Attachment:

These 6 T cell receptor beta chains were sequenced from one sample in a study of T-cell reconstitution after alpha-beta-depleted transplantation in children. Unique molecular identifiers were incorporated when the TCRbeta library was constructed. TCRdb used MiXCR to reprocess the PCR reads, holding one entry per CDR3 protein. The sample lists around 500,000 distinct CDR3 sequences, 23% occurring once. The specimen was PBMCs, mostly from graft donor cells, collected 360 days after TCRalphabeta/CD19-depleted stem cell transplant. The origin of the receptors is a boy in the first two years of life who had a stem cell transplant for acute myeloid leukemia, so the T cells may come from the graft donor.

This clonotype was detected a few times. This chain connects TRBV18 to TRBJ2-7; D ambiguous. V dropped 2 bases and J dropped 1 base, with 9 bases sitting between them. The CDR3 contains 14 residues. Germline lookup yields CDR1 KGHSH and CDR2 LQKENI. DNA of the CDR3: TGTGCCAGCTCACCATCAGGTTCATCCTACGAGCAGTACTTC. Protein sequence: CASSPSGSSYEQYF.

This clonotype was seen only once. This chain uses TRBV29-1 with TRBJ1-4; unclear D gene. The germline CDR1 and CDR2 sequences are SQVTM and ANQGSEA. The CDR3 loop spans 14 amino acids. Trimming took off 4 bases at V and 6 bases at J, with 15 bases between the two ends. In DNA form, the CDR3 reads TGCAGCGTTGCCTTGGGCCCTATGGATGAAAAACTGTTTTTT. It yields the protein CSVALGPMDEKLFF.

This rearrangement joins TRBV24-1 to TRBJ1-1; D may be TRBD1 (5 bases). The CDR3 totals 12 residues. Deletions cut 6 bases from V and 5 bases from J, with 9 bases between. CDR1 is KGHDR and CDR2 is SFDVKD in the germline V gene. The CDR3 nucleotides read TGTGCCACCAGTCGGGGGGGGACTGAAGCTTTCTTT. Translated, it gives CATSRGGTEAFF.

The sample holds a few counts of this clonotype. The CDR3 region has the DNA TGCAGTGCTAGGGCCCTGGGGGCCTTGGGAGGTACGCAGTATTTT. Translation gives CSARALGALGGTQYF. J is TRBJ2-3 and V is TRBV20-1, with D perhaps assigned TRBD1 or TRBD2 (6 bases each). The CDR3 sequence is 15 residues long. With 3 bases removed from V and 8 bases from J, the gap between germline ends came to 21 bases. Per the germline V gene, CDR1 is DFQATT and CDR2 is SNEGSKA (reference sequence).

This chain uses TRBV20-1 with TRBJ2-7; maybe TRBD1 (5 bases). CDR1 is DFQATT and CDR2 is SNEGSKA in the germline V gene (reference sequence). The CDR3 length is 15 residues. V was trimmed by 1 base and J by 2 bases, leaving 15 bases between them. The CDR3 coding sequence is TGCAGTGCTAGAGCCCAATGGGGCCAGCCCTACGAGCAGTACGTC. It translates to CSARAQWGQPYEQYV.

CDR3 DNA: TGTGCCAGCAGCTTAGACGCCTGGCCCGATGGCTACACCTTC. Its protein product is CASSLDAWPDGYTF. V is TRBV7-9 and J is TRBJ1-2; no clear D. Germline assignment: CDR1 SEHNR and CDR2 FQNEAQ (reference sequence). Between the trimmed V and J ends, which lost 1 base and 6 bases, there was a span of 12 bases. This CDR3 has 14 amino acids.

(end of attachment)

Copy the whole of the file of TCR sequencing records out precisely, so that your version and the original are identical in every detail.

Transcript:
These 6 T cell receptor beta chains were sequenced from one sample in a study of T-cell reconstitution after alpha-beta-depleted transplantation in children. Unique molecular identifiers were incorporated when the TCRbeta library was constructed. TCRdb used MiXCR to reprocess the PCR reads, holding one entry per CDR3 protein. The sample lists around 500,000 distinct CDR3 sequences, 23% occurring once. The specimen was PBMCs, mostly from graft donor cells, collected 360 days after TCRalphabeta/CD19-depleted stem cell transplant. The origin of the receptors is a boy in the first two years of life who had a stem cell transplant for acute myeloid leukemia, so the T cells may come from the graft donor.

This clonotype was detected a few times. This chain connects TRBV18 to TRBJ2-7; D ambiguous. V dropped 2 bases and J dropped 1 base, with 9 bases sitting between them. The CDR3 contains 14 residues. Germline lookup yields CDR1 KGHSH and CDR2 LQKENI. DNA of the CDR3: TGTGCCAGCTCACCATCAGGTTCATCCTACGAGCAGTACTTC. Protein sequence: CASSPSGSSYEQYF.

This clonotype was seen only once. This chain uses TRBV29-1 with TRBJ1-4; unclear D gene. The germline CDR1 and CDR2 sequences are SQVTM and ANQGSEA. The CDR3 loop spans 14 amino acids. Trimming took off 4 bases at V and 6 bases at J, with 15 bases between the two ends. In DNA form, the CDR3 reads TGCAGCGTTGCCTTGGGCCCTATGGATGAAAAACTGTTTTTT. It yields the protein CSVALGPMDEKLFF.

This rearrangement joins TRBV24-1 to TRBJ1-1; D may be TRBD1 (5 bases). The CDR3 totals 12 residues. Deletions cut 6 bases from V and 5 bases from J, with 9 bases between. CDR1 is KGHDR and CDR2 is SFDVKD in the germline V gene. The CDR3 nucleotides read TGTGCCACCAGTCGGGGGGGGACTGAAGCTTTCTTT. Translated, it gives CATSRGGTEAFF.

The sample holds a few counts of this clonotype. The CDR3 region has the DNA TGCAGTGCTAGGGCCCTGGGGGCCTTGGGAGGTACGCAGTATTTT. Translation gives CSARALGALGGTQYF. J is TRBJ2-3 and V is TRBV20-1, with D perhaps assigned TRBD1 or TRBD2 (6 bases each). The CDR3 sequence is 15 residues long. With 3 bases removed from V and 8 bases from J, the gap between germline ends came to 21 bases. Per the germline V gene, CDR1 is DFQATT and CDR2 is SNEGSKA (reference sequence).

This chain uses TRBV20-1 with TRBJ2-7; maybe TRBD1 (5 bases). CDR1 is DFQATT and CDR2 is SNEGSKA in the germline V gene (reference sequence). The CDR3 length is 15 residues. V was trimmed by 1 base and J by 2 bases, leaving 15 bases between them. The CDR3 coding sequence is TGCAGTGCTAGAGCCCAATGGGGCCAGCCCTACGAGCAGTACGTC. It translates to CSARAQWGQPYEQYV.

CDR3 DNA: TGTGCCAGCAGCTTAGACGCCTGGCCCGATGGCTACACCTTC. Its protein product is CASSLDAWPDGYTF. V is TRBV7-9 and J is TRBJ1-2; no clear D. Germline assignment: CDR1 SEHNR and CDR2 FQNEAQ (reference sequence). Between the trimmed V and J ends, which lost 1 base and 6 bases, there was a span of 12 bases. This CDR3 has 14 amino acids.